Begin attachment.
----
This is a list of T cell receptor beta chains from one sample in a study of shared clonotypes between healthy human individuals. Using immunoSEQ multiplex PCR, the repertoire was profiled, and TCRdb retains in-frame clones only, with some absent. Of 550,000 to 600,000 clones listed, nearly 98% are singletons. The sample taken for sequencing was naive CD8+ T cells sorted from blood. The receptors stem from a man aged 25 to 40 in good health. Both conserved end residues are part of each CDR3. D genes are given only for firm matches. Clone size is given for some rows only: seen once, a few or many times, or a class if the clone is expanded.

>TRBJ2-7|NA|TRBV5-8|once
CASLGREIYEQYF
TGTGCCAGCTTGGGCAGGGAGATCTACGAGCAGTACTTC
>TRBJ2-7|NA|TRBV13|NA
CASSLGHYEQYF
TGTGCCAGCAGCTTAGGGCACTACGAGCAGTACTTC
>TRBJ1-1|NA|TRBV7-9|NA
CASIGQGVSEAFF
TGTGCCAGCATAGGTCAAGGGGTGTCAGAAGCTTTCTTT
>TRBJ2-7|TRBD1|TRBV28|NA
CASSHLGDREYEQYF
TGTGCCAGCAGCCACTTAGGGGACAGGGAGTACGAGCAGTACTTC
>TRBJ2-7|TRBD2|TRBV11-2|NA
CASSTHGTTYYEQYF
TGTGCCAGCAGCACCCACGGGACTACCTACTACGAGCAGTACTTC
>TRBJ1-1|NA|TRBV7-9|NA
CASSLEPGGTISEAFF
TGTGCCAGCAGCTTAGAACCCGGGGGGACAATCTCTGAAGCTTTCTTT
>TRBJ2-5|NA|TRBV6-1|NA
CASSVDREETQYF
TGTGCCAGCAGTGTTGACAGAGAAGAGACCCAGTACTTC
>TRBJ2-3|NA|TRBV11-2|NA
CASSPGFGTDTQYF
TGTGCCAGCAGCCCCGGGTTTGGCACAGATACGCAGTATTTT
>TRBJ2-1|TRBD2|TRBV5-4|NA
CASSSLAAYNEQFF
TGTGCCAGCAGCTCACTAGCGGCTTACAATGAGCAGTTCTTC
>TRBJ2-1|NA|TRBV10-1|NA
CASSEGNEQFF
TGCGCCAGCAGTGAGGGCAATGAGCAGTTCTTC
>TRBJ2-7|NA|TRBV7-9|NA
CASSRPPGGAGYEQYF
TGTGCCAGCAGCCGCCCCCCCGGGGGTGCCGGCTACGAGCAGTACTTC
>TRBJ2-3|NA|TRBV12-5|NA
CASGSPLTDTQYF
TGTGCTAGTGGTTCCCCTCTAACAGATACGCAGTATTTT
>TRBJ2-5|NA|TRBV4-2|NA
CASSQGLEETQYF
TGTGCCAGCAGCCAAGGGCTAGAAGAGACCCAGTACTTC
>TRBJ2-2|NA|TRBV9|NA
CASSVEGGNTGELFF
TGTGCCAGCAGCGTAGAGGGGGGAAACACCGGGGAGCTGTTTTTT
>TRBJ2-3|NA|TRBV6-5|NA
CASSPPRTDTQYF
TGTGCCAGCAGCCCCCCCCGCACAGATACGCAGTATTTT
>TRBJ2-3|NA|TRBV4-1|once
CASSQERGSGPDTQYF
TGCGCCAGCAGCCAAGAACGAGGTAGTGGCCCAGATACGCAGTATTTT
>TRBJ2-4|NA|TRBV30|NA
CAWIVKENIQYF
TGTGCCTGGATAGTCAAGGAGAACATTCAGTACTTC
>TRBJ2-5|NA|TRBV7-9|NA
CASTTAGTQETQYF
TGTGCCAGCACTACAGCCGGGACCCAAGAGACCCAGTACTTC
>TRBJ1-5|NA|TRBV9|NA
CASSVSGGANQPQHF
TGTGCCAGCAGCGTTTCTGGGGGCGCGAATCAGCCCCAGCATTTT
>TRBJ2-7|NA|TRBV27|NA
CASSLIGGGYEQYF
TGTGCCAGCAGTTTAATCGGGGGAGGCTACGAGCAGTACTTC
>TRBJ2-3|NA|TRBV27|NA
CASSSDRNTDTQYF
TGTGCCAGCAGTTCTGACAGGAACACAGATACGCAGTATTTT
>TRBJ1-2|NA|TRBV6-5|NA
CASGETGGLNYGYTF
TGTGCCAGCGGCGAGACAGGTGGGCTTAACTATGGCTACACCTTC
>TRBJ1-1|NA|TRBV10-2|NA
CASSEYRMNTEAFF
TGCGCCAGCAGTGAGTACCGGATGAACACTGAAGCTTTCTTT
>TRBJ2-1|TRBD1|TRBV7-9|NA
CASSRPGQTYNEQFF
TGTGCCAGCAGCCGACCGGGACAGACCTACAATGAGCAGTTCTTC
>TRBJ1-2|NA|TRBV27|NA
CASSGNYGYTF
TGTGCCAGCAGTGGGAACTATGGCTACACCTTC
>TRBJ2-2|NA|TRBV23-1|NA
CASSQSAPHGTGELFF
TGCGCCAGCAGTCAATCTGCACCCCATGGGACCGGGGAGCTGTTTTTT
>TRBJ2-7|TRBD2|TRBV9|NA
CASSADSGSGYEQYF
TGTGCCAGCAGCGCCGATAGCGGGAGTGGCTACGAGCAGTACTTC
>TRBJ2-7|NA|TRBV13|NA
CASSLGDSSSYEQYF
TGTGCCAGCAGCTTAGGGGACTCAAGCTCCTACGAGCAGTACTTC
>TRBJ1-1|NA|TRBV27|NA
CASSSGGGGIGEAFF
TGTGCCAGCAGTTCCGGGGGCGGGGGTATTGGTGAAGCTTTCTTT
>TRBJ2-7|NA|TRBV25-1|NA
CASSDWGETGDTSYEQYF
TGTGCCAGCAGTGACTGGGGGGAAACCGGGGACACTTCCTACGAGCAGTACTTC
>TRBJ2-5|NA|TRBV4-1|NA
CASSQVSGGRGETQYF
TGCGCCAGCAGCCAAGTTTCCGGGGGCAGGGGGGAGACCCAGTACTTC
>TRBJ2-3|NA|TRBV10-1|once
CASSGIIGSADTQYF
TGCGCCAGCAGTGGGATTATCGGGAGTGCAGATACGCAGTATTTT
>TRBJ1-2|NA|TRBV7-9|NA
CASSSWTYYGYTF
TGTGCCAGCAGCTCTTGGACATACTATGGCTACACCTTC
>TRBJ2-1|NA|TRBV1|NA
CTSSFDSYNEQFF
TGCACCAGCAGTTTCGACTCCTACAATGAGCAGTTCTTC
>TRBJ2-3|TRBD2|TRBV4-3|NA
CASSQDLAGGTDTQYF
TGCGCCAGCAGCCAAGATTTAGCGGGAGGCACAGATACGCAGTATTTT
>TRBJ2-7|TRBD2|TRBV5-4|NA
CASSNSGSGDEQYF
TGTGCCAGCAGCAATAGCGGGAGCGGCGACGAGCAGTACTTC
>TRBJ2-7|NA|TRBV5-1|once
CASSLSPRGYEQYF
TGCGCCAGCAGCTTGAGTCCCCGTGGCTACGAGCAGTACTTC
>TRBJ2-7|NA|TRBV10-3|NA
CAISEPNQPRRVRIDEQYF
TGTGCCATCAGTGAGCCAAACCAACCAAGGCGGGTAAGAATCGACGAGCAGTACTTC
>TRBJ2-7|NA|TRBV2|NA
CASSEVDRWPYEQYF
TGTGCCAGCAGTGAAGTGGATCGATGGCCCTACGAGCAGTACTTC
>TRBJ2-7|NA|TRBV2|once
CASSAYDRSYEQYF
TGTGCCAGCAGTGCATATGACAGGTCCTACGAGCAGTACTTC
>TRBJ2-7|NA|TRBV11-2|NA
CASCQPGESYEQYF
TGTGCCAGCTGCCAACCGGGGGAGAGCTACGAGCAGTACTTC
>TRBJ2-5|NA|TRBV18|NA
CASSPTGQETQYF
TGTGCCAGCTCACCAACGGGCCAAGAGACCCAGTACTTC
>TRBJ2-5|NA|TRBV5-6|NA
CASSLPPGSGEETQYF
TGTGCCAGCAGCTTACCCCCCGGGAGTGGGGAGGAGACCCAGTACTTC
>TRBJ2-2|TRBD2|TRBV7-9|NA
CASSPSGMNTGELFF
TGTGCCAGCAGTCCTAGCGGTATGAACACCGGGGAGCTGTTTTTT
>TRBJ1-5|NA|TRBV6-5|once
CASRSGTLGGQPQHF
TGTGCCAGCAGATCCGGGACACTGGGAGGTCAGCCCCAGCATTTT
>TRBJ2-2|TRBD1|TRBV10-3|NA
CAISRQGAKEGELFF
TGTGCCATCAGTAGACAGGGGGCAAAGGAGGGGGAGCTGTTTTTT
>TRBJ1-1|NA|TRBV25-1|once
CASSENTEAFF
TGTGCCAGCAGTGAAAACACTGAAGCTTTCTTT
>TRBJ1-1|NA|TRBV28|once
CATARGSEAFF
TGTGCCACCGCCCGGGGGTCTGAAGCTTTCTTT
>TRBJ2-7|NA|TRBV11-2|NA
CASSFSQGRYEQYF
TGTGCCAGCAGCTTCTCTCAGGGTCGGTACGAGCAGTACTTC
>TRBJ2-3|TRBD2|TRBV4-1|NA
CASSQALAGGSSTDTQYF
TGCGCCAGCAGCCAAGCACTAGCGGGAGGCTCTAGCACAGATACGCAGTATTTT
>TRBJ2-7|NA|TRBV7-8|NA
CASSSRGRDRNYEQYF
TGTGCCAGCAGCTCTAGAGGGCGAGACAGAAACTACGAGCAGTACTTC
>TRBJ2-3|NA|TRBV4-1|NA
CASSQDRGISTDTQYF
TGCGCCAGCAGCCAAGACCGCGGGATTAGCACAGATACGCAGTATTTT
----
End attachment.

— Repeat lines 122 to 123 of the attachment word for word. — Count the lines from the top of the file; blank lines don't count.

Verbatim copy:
>TRBJ2-7|NA|TRBV11-2|NA
CASCQPGESYEQYF